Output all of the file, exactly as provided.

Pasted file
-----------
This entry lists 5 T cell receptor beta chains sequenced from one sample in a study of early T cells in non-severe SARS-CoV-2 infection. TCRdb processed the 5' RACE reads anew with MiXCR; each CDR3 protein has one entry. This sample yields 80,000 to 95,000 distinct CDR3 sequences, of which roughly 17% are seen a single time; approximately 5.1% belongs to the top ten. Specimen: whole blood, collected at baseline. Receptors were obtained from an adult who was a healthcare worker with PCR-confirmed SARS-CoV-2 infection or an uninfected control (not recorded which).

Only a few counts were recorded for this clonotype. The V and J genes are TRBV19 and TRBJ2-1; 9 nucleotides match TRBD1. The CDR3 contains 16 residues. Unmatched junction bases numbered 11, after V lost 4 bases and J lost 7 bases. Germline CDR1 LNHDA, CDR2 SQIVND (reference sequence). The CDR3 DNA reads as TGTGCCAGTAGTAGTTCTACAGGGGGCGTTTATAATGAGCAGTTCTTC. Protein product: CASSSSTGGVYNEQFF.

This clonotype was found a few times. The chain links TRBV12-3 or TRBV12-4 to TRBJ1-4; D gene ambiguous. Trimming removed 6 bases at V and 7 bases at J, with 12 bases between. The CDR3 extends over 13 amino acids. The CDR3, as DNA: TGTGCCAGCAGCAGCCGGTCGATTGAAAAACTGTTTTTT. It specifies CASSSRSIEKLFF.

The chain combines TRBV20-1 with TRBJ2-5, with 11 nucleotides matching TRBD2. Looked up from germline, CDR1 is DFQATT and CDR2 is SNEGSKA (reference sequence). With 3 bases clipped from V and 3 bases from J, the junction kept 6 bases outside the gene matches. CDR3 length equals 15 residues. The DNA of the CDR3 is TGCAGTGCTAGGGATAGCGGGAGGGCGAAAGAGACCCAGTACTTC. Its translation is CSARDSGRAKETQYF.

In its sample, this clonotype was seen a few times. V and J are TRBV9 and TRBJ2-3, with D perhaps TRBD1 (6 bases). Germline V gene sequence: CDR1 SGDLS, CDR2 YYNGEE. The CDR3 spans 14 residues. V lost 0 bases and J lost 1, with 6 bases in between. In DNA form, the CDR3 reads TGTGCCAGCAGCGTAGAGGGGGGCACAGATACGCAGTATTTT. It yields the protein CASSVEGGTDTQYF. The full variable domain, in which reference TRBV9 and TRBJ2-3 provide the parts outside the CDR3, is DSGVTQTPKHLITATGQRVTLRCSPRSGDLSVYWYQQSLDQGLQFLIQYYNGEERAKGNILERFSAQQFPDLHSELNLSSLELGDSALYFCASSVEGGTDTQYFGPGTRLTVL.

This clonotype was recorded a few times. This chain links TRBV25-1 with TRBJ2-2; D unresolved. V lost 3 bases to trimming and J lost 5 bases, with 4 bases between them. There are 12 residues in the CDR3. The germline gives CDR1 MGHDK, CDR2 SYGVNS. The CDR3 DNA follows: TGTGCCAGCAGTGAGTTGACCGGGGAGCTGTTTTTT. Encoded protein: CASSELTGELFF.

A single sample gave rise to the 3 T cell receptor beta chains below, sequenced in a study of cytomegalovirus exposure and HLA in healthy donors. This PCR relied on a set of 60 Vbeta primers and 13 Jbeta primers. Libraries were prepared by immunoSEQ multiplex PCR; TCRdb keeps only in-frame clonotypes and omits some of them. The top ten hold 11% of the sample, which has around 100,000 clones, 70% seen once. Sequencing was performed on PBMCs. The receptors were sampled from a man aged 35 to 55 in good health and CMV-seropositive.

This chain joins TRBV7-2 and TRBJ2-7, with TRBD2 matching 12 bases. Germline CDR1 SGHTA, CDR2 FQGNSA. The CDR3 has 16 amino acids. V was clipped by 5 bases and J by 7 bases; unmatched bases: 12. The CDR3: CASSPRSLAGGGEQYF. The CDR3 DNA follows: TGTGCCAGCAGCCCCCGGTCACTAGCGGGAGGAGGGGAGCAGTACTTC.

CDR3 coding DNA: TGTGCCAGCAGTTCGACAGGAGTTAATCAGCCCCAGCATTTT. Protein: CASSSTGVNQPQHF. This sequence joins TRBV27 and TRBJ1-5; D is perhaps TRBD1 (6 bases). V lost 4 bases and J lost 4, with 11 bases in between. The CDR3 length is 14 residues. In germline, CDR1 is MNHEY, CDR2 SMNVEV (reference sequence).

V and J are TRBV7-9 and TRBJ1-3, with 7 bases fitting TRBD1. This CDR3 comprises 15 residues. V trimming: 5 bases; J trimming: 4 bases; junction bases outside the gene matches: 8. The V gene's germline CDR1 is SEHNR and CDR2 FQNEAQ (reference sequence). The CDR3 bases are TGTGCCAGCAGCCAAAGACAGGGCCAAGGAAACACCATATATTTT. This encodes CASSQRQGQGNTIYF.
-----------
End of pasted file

This entry lists 5 T cell receptor beta chains sequenced from one sample in a study of early T cells in non-severe SARS-CoV-2 infection. TCRdb processed the 5' RACE reads anew with MiXCR; each CDR3 protein has one entry. This sample yields 80,000 to 95,000 distinct CDR3 sequences, of which roughly 17% are seen a single time; approximately 5.1% belongs to the top ten. Specimen: whole blood, collected at baseline. Receptors were obtained from an adult who was a healthcare worker with PCR-confirmed SARS-CoV-2 infection or an uninfected control (not recorded which).

Only a few counts were recorded for this clonotype. The V and J genes are TRBV19 and TRBJ2-1; 9 nucleotides match TRBD1. The CDR3 contains 16 residues. Unmatched junction bases numbered 11, after V lost 4 bases and J lost 7 bases. Germline CDR1 LNHDA, CDR2 SQIVND (reference sequence). The CDR3 DNA reads as TGTGCCAGTAGTAGTTCTACAGGGGGCGTTTATAATGAGCAGTTCTTC. Protein product: CASSSSTGGVYNEQFF.

This clonotype was found a few times. The chain links TRBV12-3 or TRBV12-4 to TRBJ1-4; D gene ambiguous. Trimming removed 6 bases at V and 7 bases at J, with 12 bases between. The CDR3 extends over 13 amino acids. The CDR3, as DNA: TGTGCCAGCAGCAGCCGGTCGATTGAAAAACTGTTTTTT. It specifies CASSSRSIEKLFF.

The chain combines TRBV20-1 with TRBJ2-5, with 11 nucleotides matching TRBD2. Looked up from germline, CDR1 is DFQATT and CDR2 is SNEGSKA (reference sequence). With 3 bases clipped from V and 3 bases from J, the junction kept 6 bases outside the gene matches. CDR3 length equals 15 residues. The DNA of the CDR3 is TGCAGTGCTAGGGATAGCGGGAGGGCGAAAGAGACCCAGTACTTC. Its translation is CSARDSGRAKETQYF.

In its sample, this clonotype was seen a few times. V and J are TRBV9 and TRBJ2-3, with D perhaps TRBD1 (6 bases). Germline V gene sequence: CDR1 SGDLS, CDR2 YYNGEE. The CDR3 spans 14 residues. V lost 0 bases and J lost 1, with 6 bases in between. In DNA form, the CDR3 reads TGTGCCAGCAGCGTAGAGGGGGGCACAGATACGCAGTATTTT. It yields the protein CASSVEGGTDTQYF. The full variable domain, in which reference TRBV9 and TRBJ2-3 provide the parts outside the CDR3, is DSGVTQTPKHLITATGQRVTLRCSPRSGDLSVYWYQQSLDQGLQFLIQYYNGEERAKGNILERFSAQQFPDLHSELNLSSLELGDSALYFCASSVEGGTDTQYFGPGTRLTVL.

This clonotype was recorded a few times. This chain links TRBV25-1 with TRBJ2-2; D unresolved. V lost 3 bases to trimming and J lost 5 bases, with 4 bases between them. There are 12 residues in the CDR3. The germline gives CDR1 MGHDK, CDR2 SYGVNS. The CDR3 DNA follows: TGTGCCAGCAGTGAGTTGACCGGGGAGCTGTTTTTT. Encoded protein: CASSELTGELFF.

A single sample gave rise to the 3 T cell receptor beta chains below, sequenced in a study of cytomegalovirus exposure and HLA in healthy donors. This PCR relied on a set of 60 Vbeta primers and 13 Jbeta primers. Libraries were prepared by immunoSEQ multiplex PCR; TCRdb keeps only in-frame clonotypes and omits some of them. The top ten hold 11% of the sample, which has around 100,000 clones, 70% seen once. Sequencing was performed on PBMCs. The receptors were sampled from a man aged 35 to 55 in good health and CMV-seropositive.

This chain joins TRBV7-2 and TRBJ2-7, with TRBD2 matching 12 bases. Germline CDR1 SGHTA, CDR2 FQGNSA. The CDR3 has 16 amino acids. V was clipped by 5 bases and J by 7 bases; unmatched bases: 12. The CDR3: CASSPRSLAGGGEQYF. The CDR3 DNA follows: TGTGCCAGCAGCCCCCGGTCACTAGCGGGAGGAGGGGAGCAGTACTTC.

CDR3 coding DNA: TGTGCCAGCAGTTCGACAGGAGTTAATCAGCCCCAGCATTTT. Protein: CASSSTGVNQPQHF. This sequence joins TRBV27 and TRBJ1-5; D is perhaps TRBD1 (6 bases). V lost 4 bases and J lost 4, with 11 bases in between. The CDR3 length is 14 residues. In germline, CDR1 is MNHEY, CDR2 SMNVEV (reference sequence).

V and J are TRBV7-9 and TRBJ1-3, with 7 bases fitting TRBD1. This CDR3 comprises 15 residues. V trimming: 5 bases; J trimming: 4 bases; junction bases outside the gene matches: 8. The V gene's germline CDR1 is SEHNR and CDR2 FQNEAQ (reference sequence). The CDR3 bases are TGTGCCAGCAGCCAAAGACAGGGCCAAGGAAACACCATATATTTT. This encodes CASSQRQGQGNTIYF.